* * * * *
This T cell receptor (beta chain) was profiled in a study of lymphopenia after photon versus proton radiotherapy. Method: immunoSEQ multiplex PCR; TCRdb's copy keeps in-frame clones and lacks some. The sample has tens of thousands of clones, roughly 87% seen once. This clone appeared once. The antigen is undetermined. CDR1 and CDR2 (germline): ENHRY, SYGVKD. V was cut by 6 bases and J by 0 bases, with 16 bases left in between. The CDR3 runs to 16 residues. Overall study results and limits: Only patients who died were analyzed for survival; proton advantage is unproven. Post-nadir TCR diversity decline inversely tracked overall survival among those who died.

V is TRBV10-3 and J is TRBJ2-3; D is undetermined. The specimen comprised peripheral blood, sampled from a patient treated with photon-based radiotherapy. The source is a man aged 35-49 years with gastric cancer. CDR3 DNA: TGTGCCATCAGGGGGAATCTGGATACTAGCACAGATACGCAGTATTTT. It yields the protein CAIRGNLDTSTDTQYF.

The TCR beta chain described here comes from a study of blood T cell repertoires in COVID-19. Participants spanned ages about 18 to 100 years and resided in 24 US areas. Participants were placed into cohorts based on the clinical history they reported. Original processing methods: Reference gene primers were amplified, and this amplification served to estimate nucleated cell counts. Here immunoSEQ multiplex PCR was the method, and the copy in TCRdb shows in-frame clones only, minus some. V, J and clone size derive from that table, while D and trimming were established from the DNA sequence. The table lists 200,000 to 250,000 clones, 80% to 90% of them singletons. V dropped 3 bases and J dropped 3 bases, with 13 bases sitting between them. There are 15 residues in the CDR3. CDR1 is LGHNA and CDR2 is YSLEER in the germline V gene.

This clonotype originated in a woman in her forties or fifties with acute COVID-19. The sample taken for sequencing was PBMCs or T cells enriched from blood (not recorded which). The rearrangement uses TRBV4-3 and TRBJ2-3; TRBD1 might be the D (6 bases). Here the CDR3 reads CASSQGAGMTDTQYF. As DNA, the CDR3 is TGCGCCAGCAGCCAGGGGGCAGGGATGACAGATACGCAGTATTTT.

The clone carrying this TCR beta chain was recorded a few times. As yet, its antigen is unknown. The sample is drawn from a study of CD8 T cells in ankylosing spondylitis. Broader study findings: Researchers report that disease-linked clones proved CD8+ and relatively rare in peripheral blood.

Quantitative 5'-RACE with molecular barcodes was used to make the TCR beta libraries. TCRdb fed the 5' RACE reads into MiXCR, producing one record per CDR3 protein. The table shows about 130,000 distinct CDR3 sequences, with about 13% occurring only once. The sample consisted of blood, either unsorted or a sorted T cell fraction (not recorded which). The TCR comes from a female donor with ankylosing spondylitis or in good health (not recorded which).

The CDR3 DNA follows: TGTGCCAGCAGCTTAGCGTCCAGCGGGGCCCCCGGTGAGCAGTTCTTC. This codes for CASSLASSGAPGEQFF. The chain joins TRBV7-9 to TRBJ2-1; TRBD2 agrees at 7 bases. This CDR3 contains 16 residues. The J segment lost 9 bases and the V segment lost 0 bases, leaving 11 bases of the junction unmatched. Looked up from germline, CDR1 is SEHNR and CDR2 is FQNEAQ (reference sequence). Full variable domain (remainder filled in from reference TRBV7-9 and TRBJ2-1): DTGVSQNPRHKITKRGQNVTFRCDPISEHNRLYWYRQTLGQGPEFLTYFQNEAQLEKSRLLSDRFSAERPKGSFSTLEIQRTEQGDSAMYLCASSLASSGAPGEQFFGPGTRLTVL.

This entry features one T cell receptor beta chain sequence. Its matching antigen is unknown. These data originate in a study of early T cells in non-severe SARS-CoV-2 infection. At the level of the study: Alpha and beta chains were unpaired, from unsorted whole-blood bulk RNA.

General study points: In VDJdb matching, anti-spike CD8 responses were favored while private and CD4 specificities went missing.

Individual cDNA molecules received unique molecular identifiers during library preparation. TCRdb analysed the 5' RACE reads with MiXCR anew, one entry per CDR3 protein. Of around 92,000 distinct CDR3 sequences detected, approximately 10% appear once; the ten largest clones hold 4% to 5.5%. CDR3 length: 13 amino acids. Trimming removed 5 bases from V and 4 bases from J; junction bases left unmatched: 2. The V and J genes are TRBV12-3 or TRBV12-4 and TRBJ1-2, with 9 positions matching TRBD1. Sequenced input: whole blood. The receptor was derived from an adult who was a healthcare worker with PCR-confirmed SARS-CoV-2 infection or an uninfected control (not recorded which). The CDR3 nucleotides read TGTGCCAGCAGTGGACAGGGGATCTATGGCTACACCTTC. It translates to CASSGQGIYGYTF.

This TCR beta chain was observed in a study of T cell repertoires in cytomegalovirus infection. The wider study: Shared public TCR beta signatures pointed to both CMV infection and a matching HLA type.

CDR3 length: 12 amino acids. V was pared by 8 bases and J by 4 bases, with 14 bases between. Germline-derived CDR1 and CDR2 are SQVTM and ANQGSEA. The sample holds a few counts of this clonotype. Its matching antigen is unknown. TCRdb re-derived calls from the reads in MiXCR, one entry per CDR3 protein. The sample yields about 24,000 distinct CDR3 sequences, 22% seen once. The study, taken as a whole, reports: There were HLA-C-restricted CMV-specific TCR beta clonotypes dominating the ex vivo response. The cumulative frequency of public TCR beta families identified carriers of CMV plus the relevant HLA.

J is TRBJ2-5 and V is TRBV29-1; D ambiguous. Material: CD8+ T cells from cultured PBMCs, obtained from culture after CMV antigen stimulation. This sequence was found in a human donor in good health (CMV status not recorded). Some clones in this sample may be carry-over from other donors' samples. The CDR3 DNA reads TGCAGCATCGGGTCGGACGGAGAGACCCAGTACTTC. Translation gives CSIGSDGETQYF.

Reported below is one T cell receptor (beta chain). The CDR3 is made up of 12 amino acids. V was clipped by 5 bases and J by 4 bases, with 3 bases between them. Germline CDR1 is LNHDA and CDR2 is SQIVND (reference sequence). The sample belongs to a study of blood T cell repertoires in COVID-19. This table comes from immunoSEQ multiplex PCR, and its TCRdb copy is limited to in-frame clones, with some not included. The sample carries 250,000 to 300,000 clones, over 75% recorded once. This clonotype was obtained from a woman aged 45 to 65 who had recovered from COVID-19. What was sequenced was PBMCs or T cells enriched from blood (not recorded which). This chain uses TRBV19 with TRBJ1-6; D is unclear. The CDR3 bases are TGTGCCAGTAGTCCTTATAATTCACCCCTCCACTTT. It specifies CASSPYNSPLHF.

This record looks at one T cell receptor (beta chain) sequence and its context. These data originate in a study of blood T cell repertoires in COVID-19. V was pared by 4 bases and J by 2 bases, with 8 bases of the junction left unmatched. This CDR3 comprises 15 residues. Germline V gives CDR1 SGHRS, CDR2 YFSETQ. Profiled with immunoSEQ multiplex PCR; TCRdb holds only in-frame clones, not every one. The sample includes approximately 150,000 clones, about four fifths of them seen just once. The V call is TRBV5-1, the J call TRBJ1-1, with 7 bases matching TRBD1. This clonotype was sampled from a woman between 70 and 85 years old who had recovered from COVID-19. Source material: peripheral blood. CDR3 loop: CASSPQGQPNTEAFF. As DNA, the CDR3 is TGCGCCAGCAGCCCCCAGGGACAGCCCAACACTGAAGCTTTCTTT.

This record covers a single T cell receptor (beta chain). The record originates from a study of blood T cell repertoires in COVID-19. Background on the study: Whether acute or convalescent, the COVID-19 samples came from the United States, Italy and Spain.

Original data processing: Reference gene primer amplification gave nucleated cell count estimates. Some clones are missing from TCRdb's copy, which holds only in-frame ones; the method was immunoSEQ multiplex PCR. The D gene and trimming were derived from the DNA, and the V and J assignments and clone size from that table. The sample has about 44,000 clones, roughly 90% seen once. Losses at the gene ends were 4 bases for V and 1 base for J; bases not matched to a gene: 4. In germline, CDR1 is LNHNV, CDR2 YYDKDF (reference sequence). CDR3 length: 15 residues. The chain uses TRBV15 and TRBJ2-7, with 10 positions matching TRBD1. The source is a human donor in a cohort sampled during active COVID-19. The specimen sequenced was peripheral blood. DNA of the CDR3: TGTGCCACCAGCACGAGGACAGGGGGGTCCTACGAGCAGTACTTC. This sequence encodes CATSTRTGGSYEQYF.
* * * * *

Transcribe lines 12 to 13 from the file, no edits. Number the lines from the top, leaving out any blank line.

CDR3 length: 12 amino acids. V was pared by 8 bases and J by 4 bases, with 14 bases between. Germline-derived CDR1 and CDR2 are SQVTM and ANQGSEA. The sample holds a few counts of this clonotype. Its matching antigen is unknown. TCRdb re-derived calls from the reads in MiXCR, one entry per CDR3 protein. The sample yields about 24,000 distinct CDR3 sequences, 22% seen once. The study, taken as a whole, reports: There were HLA-C-restricted CMV-specific TCR beta clonotypes dominating the ex vivo response. The cumulative frequency of public TCR beta families identified carriers of CMV plus the relevant HLA.

J is TRBJ2-5 and V is TRBV29-1; D ambiguous. Material: CD8+ T cells from cultured PBMCs, obtained from culture after CMV antigen stimulation. This sequence was found in a human donor in good health (CMV status not recorded). Some clones in this sample may be carry-over from other donors' samples. The CDR3 DNA reads TGCAGCATCGGGTCGGACGGAGAGACCCAGTACTTC. Translation gives CSIGSDGETQYF.